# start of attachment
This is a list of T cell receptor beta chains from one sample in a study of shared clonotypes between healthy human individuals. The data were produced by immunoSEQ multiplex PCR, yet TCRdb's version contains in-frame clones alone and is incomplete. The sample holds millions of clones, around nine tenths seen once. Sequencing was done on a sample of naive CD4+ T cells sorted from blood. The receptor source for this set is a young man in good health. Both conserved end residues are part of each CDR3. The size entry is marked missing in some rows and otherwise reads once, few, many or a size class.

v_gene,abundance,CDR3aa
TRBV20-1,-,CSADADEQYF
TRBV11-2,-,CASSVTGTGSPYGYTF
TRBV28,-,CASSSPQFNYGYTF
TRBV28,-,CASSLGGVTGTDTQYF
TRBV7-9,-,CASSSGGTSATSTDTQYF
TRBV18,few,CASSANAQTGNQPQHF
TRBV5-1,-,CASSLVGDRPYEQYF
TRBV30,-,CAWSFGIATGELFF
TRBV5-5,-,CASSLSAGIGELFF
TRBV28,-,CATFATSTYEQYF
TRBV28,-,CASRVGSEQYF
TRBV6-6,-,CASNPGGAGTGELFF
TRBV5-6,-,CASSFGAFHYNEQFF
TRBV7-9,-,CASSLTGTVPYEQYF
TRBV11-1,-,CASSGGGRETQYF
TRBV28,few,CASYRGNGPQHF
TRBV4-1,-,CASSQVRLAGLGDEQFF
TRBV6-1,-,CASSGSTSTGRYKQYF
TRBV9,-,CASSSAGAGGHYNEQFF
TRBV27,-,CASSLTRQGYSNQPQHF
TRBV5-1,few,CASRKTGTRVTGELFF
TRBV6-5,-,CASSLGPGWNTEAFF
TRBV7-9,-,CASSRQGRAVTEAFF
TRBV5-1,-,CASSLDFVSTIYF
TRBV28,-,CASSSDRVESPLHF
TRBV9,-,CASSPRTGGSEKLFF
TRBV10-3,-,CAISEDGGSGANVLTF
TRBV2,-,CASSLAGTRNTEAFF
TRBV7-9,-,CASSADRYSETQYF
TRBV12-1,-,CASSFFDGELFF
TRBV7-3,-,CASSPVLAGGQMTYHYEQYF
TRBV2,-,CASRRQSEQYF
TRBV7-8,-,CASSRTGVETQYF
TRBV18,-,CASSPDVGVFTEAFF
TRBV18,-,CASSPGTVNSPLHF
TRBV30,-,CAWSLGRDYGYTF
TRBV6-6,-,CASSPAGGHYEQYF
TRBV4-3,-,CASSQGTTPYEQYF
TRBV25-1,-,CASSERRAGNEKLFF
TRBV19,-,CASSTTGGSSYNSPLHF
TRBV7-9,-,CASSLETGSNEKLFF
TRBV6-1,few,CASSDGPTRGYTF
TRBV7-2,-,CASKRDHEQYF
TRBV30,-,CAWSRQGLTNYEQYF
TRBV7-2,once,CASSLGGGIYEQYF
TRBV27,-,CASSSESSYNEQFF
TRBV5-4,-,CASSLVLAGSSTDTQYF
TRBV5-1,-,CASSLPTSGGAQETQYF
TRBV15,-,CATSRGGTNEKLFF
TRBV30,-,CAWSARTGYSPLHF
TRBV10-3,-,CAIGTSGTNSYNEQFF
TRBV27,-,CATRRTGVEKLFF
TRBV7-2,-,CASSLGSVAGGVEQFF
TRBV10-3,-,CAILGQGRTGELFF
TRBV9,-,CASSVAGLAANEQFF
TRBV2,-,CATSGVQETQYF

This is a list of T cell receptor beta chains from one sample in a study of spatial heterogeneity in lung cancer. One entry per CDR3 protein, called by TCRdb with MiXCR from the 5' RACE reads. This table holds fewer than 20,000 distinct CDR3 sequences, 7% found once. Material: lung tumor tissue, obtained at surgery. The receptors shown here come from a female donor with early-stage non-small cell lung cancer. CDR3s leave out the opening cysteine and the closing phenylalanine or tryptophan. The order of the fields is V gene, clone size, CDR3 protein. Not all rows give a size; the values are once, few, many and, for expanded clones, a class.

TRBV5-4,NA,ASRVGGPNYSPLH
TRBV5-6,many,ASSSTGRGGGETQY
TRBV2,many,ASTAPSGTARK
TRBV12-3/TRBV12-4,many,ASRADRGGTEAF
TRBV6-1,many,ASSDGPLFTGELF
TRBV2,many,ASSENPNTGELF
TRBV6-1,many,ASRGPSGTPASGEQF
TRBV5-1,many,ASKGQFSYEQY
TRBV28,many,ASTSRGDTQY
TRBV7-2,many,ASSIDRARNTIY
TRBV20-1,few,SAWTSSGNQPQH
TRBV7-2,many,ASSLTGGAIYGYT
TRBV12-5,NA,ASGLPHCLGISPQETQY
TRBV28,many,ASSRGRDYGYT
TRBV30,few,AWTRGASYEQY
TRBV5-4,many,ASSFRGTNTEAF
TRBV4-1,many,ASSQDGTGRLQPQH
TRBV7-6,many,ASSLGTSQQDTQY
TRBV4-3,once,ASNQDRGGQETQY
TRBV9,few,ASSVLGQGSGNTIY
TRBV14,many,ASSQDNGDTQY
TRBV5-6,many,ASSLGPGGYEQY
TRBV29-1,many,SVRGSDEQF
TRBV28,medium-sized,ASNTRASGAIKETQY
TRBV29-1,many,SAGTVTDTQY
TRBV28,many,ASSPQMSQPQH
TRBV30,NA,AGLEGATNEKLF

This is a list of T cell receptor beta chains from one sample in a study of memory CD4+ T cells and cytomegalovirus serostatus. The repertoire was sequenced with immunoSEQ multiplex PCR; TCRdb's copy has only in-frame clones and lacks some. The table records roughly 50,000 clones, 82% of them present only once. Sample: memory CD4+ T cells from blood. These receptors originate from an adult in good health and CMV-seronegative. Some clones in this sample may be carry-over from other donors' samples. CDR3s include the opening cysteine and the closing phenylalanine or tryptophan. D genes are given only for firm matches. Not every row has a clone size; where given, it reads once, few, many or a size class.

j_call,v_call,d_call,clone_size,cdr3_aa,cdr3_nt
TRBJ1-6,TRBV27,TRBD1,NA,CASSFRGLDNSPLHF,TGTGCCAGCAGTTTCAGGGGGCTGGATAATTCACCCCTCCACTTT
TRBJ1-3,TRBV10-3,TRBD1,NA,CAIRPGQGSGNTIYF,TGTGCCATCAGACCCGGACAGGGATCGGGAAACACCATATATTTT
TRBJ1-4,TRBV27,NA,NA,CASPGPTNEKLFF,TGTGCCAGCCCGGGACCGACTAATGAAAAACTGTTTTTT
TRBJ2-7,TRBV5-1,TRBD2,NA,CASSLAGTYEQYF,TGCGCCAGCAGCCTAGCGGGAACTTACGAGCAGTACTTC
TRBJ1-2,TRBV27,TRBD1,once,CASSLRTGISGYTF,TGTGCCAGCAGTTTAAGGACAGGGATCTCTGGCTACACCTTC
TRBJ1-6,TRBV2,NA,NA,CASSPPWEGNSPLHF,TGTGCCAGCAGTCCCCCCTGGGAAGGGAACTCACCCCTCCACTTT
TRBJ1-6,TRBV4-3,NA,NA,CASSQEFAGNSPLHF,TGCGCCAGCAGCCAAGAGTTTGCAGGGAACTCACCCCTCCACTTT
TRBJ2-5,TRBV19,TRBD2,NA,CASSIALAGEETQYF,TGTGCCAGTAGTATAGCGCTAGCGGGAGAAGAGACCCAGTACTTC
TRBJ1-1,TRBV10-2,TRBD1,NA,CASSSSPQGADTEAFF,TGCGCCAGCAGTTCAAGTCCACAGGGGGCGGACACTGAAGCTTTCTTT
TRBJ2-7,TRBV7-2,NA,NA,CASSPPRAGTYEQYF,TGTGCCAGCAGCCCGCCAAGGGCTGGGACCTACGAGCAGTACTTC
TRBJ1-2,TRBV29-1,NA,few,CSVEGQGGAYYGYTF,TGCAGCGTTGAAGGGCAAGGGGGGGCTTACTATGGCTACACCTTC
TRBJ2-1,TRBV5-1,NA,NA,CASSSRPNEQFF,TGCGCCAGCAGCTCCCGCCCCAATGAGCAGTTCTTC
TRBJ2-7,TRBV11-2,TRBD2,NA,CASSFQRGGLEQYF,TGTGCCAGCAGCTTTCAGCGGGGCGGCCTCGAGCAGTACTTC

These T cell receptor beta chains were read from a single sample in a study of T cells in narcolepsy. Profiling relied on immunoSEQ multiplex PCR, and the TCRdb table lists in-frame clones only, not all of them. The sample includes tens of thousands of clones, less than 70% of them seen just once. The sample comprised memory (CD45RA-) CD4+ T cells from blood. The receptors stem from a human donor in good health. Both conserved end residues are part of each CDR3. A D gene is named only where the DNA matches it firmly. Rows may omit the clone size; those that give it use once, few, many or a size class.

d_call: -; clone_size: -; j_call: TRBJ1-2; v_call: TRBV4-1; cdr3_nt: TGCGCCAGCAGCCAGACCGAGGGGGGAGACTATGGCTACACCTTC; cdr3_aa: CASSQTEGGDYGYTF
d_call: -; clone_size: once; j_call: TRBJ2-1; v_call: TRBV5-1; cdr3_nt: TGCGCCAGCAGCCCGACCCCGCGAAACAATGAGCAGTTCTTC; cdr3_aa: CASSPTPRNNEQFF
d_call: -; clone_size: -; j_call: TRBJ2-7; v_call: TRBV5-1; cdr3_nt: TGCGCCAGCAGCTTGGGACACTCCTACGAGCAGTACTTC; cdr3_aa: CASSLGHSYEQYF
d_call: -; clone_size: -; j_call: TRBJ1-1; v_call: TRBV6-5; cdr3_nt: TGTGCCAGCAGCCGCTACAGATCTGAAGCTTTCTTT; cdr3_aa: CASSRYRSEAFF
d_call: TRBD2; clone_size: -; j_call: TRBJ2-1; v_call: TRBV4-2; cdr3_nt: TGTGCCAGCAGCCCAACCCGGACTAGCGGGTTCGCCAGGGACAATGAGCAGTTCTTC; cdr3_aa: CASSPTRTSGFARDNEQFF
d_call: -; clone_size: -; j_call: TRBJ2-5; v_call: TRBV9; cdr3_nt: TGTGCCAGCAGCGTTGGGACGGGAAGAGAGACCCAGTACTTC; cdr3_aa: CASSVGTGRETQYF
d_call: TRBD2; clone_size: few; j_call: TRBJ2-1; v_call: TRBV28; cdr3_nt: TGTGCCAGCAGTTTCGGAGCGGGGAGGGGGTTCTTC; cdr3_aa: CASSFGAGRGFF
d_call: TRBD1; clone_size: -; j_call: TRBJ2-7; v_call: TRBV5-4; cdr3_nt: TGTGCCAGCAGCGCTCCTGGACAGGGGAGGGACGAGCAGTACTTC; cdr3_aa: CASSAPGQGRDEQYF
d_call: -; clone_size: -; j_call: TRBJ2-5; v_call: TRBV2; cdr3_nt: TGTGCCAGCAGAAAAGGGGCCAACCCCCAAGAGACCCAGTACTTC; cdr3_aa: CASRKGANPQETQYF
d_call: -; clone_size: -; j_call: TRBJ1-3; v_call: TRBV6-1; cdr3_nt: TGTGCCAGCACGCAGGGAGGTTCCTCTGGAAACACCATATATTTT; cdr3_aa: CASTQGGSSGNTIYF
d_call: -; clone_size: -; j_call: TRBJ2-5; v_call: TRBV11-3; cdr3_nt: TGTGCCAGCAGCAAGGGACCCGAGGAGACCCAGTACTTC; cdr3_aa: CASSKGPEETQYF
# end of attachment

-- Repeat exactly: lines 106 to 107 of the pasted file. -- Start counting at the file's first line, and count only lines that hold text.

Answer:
d_call: -; clone_size: -; j_call: TRBJ1-1; v_call: TRBV6-5; cdr3_nt: TGTGCCAGCAGCCGCTACAGATCTGAAGCTTTCTTT; cdr3_aa: CASSRYRSEAFF
d_call: TRBD2; clone_size: -; j_call: TRBJ2-1; v_call: TRBV4-2; cdr3_nt: TGTGCCAGCAGCCCAACCCGGACTAGCGGGTTCGCCAGGGACAATGAGCAGTTCTTC; cdr3_aa: CASSPTRTSGFARDNEQFF